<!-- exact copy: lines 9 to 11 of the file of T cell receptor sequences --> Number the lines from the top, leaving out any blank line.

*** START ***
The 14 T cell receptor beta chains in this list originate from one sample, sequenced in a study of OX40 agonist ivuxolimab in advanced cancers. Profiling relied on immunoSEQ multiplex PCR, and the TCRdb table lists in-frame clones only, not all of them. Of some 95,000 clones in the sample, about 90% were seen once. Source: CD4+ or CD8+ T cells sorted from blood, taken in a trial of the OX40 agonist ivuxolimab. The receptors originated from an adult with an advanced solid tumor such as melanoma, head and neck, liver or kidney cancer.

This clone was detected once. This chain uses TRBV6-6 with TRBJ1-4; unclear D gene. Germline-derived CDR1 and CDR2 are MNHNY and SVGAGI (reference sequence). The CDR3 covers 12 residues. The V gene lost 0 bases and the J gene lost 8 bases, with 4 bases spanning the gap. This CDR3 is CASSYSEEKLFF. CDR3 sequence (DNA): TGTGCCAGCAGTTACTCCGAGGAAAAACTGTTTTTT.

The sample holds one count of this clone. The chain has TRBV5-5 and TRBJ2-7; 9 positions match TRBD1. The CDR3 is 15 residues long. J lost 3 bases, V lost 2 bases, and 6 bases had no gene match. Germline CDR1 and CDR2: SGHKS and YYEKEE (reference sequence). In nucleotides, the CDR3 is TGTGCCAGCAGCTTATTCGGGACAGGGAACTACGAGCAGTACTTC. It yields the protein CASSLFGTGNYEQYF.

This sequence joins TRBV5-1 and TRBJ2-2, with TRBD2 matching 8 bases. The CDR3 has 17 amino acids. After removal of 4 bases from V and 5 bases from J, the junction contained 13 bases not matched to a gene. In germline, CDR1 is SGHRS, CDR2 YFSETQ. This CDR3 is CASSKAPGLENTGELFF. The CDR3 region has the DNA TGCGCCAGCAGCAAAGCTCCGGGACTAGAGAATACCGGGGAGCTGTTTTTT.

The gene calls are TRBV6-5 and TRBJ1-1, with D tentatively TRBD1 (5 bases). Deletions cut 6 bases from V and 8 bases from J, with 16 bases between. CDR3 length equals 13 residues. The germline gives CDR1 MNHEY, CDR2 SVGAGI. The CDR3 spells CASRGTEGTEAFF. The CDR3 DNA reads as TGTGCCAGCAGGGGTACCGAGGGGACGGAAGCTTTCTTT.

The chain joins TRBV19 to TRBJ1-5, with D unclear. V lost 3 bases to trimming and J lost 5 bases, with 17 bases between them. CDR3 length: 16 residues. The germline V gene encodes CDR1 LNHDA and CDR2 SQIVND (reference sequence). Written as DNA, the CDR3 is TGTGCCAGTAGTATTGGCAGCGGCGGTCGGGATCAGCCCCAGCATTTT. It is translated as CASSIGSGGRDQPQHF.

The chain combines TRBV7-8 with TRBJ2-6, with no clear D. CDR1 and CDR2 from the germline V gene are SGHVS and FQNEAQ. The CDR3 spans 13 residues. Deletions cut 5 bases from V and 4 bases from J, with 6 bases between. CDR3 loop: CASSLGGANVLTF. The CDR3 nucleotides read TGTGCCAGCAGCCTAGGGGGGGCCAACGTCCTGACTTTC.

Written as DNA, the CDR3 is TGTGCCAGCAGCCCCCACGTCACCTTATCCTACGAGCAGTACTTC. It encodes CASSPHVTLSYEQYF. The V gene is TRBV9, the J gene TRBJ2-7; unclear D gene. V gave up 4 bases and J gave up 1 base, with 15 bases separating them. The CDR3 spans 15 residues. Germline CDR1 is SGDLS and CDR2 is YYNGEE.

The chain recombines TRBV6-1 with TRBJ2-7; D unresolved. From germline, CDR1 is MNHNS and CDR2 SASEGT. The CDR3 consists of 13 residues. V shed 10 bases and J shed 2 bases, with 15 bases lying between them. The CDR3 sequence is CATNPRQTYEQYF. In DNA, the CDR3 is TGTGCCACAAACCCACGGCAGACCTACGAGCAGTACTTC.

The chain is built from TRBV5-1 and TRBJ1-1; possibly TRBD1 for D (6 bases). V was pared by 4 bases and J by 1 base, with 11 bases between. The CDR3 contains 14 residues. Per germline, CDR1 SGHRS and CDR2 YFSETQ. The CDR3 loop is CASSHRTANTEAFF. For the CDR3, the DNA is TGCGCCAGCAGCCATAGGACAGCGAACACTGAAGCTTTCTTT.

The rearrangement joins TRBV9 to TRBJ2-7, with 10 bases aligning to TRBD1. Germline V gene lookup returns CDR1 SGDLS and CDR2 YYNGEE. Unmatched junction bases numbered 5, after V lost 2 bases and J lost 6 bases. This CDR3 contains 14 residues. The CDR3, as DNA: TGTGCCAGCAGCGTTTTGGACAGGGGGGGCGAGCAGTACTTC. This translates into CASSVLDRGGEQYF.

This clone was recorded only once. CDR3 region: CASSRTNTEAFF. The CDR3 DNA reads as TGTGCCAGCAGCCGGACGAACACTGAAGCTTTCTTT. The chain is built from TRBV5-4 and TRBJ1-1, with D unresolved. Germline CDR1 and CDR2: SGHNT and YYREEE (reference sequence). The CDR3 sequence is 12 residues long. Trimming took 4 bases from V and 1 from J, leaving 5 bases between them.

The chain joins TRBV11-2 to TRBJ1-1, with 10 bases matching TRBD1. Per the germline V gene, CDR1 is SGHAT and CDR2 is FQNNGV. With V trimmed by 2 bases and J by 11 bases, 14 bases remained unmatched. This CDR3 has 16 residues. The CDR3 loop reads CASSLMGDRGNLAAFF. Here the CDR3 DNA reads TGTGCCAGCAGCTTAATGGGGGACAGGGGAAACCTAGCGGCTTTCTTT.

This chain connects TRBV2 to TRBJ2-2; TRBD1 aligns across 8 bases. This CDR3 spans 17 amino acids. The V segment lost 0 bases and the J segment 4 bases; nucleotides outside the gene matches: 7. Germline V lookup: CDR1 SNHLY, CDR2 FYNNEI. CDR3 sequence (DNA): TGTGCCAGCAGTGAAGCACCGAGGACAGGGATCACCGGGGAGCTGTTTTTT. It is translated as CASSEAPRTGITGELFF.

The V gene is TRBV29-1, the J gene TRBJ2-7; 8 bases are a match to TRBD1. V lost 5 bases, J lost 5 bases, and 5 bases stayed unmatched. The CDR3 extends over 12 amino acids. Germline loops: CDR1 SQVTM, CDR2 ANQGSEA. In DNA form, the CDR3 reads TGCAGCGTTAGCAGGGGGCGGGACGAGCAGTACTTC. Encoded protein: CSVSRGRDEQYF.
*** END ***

The chain recombines TRBV6-1 with TRBJ2-7; D unresolved. From germline, CDR1 is MNHNS and CDR2 SASEGT. The CDR3 consists of 13 residues. V shed 10 bases and J shed 2 bases, with 15 bases lying between them. The CDR3 sequence is CATNPRQTYEQYF. In DNA, the CDR3 is TGTGCCACAAACCCACGGCAGACCTACGAGCAGTACTTC.

The chain is built from TRBV5-1 and TRBJ1-1; possibly TRBD1 for D (6 bases). V was pared by 4 bases and J by 1 base, with 11 bases between. The CDR3 contains 14 residues. Per germline, CDR1 SGHRS and CDR2 YFSETQ. The CDR3 loop is CASSHRTANTEAFF. For the CDR3, the DNA is TGCGCCAGCAGCCATAGGACAGCGAACACTGAAGCTTTCTTT.

The rearrangement joins TRBV9 to TRBJ2-7, with 10 bases aligning to TRBD1. Germline V gene lookup returns CDR1 SGDLS and CDR2 YYNGEE. Unmatched junction bases numbered 5, after V lost 2 bases and J lost 6 bases. This CDR3 contains 14 residues. The CDR3, as DNA: TGTGCCAGCAGCGTTTTGGACAGGGGGGGCGAGCAGTACTTC. This translates into CASSVLDRGGEQYF.